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Olive wood... where do I start?


My mom is from Sardinia, and my parents own a place there which we use for vacations. We know a lot of people over there,
most of which own quite some property with vines and cork oak or olive trees. Now my parents went to buy some wood for our
stove the last fall, and some friends told them where to buy it. There's a guy who has a bunch of old olive trees laying around that were
cut down because they got sick, transportet to his lot and are laying there (in pretty dry conditions) for at least a decade.

I am thinking of going there and getting some big chunks of wood and try to make a pipe or a couple of that wood. But how do I start?
I know a little about how to check for cracks and stuff, but what else? We're talking about trees that were between 150 and 350 years old.

I don't know if I have the skill to actually make a pipe out of that stuff, but I'll sure want to try if I can lay my hands on that wood.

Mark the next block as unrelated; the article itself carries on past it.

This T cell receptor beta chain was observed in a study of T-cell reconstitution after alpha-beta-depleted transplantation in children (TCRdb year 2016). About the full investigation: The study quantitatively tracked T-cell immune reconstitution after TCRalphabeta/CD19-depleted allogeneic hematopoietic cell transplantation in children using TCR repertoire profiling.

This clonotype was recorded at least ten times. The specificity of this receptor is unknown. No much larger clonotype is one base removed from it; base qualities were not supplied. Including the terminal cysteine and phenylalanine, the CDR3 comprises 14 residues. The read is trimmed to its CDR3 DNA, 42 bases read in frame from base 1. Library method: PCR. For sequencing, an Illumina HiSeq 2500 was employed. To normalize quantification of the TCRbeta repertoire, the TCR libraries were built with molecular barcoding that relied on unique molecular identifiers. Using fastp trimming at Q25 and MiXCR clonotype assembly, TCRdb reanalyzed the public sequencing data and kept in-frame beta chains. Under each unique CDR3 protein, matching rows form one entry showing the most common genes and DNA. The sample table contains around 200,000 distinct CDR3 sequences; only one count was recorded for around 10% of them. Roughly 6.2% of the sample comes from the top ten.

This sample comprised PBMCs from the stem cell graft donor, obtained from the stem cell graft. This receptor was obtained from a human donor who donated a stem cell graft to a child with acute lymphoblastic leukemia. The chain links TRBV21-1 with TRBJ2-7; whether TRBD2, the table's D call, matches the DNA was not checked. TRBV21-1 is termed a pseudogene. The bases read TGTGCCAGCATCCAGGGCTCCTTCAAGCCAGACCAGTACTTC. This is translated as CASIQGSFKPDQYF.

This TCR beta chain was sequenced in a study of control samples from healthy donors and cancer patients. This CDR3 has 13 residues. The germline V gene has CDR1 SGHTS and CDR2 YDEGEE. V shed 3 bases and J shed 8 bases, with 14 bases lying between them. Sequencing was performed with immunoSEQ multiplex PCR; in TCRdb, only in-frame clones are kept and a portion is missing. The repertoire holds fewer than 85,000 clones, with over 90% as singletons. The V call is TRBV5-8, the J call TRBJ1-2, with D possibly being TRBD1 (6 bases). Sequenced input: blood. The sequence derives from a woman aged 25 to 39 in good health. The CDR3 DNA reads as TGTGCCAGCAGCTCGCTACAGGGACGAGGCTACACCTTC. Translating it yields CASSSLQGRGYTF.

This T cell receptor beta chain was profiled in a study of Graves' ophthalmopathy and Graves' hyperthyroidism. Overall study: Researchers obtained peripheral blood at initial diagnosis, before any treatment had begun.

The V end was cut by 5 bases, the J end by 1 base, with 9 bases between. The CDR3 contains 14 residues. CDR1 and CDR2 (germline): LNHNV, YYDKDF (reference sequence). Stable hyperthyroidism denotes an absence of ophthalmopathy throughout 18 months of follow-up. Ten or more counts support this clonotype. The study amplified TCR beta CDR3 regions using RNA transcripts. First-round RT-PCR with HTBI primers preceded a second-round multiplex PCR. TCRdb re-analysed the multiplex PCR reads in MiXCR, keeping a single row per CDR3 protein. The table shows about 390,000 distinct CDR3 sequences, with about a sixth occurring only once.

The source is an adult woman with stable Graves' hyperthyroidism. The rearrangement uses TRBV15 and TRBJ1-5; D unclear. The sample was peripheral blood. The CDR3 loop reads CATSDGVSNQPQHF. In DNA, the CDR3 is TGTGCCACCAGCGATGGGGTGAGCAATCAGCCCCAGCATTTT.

apparently, the guy doesn't really care about the wood, because what I've seen getting burned in that stove already looks like
some really great grain. and the wood was so dense that it took a lot of effort to actually get it to burn.

I really don't know how to go about that project, but the wood will be dirt cheap so if it's got a couple of parts that are suitable
for pipe making, I just feel like I have to give it a try.

any suggestions? BTW prices are gonna be like 200 € for a m³.


I would just look for pieces that aren't cracked, pieces that look clean. Olive is nice to work with, it cuts beautifully. If there's an obvious difference in density/porosity I would choose the heavier stuff - olive can be a little bit "wicky" where the tars seep through the pores, in my experience.

Ozark Wizard

Active Member
I would look for larger older chunks that have signs of cracks on the end grain and are surprisingly light for their size. That generally indicates that the wood has dried out. The cracked ends can be cut off. Stay clear of Burl's or obvious knots. They are usually rife with pitch pockets that won't reveal themselves until you are just about finished shaping. If you can actually look at growth rings, tighter is better than open. The higher the ring count per cm tells you the tree was over all growing through dryer years and it will be denser material. Also less prone to pitch. I know variance in colour shades is pretty too, but that also indicates density difference and the potential to "blow up" during working or crack while smoking. If you're able to get your hands on some 300 year old stock, definitely grab some. That's just cool! Hope this helps...